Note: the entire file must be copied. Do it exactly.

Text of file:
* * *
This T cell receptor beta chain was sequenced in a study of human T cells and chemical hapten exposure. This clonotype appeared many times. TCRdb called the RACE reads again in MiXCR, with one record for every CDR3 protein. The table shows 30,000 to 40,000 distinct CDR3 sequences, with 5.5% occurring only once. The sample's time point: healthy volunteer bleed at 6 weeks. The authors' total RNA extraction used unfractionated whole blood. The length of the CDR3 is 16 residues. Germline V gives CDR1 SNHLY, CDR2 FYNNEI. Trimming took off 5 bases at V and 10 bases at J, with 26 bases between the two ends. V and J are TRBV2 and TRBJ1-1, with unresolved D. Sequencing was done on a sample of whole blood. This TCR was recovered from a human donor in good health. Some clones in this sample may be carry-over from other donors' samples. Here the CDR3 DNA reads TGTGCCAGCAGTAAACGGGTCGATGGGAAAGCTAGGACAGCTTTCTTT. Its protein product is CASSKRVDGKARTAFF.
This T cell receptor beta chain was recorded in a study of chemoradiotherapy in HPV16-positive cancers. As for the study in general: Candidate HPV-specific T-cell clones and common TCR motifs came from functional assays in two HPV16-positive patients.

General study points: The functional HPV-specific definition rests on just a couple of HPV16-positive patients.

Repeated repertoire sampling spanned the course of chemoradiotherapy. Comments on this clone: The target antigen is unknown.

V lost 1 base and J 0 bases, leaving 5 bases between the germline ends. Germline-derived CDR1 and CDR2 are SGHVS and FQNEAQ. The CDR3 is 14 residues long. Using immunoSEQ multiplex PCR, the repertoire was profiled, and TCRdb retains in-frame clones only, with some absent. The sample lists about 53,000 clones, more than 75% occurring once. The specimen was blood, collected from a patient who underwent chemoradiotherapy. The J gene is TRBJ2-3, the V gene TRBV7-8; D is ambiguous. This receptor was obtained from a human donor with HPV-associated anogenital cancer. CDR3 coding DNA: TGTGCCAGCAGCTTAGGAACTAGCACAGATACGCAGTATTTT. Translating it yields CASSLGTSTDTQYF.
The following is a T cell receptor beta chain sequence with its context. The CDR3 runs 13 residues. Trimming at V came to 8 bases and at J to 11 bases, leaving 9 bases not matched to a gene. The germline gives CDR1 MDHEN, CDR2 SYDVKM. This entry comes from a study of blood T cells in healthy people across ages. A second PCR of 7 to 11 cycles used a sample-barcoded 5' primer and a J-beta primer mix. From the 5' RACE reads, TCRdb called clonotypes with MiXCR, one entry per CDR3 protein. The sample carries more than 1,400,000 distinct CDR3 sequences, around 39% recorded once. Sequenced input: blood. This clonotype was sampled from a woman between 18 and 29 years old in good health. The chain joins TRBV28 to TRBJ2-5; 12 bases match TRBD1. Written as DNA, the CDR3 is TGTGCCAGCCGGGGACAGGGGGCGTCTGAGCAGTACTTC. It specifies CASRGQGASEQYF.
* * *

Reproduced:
This T cell receptor beta chain was sequenced in a study of human T cells and chemical hapten exposure. This clonotype appeared many times. TCRdb called the RACE reads again in MiXCR, with one record for every CDR3 protein. The table shows 30,000 to 40,000 distinct CDR3 sequences, with 5.5% occurring only once. The sample's time point: healthy volunteer bleed at 6 weeks. The authors' total RNA extraction used unfractionated whole blood. The length of the CDR3 is 16 residues. Germline V gives CDR1 SNHLY, CDR2 FYNNEI. Trimming took off 5 bases at V and 10 bases at J, with 26 bases between the two ends. V and J are TRBV2 and TRBJ1-1, with unresolved D. Sequencing was done on a sample of whole blood. This TCR was recovered from a human donor in good health. Some clones in this sample may be carry-over from other donors' samples. Here the CDR3 DNA reads TGTGCCAGCAGTAAACGGGTCGATGGGAAAGCTAGGACAGCTTTCTTT. Its protein product is CASSKRVDGKARTAFF.
This T cell receptor beta chain was recorded in a study of chemoradiotherapy in HPV16-positive cancers. As for the study in general: Candidate HPV-specific T-cell clones and common TCR motifs came from functional assays in two HPV16-positive patients.

General study points: The functional HPV-specific definition rests on just a couple of HPV16-positive patients.

Repeated repertoire sampling spanned the course of chemoradiotherapy. Comments on this clone: The target antigen is unknown.

V lost 1 base and J 0 bases, leaving 5 bases between the germline ends. Germline-derived CDR1 and CDR2 are SGHVS and FQNEAQ. The CDR3 is 14 residues long. Using immunoSEQ multiplex PCR, the repertoire was profiled, and TCRdb retains in-frame clones only, with some absent. The sample lists about 53,000 clones, more than 75% occurring once. The specimen was blood, collected from a patient who underwent chemoradiotherapy. The J gene is TRBJ2-3, the V gene TRBV7-8; D is ambiguous. This receptor was obtained from a human donor with HPV-associated anogenital cancer. CDR3 coding DNA: TGTGCCAGCAGCTTAGGAACTAGCACAGATACGCAGTATTTT. Translating it yields CASSLGTSTDTQYF.
The following is a T cell receptor beta chain sequence with its context. The CDR3 runs 13 residues. Trimming at V came to 8 bases and at J to 11 bases, leaving 9 bases not matched to a gene. The germline gives CDR1 MDHEN, CDR2 SYDVKM. This entry comes from a study of blood T cells in healthy people across ages. A second PCR of 7 to 11 cycles used a sample-barcoded 5' primer and a J-beta primer mix. From the 5' RACE reads, TCRdb called clonotypes with MiXCR, one entry per CDR3 protein. The sample carries more than 1,400,000 distinct CDR3 sequences, around 39% recorded once. Sequenced input: blood. This clonotype was sampled from a woman between 18 and 29 years old in good health. The chain joins TRBV28 to TRBJ2-5; 12 bases match TRBD1. Written as DNA, the CDR3 is TGTGCCAGCCGGGGACAGGGGGCGTCTGAGCAGTACTTC. It specifies CASRGQGASEQYF.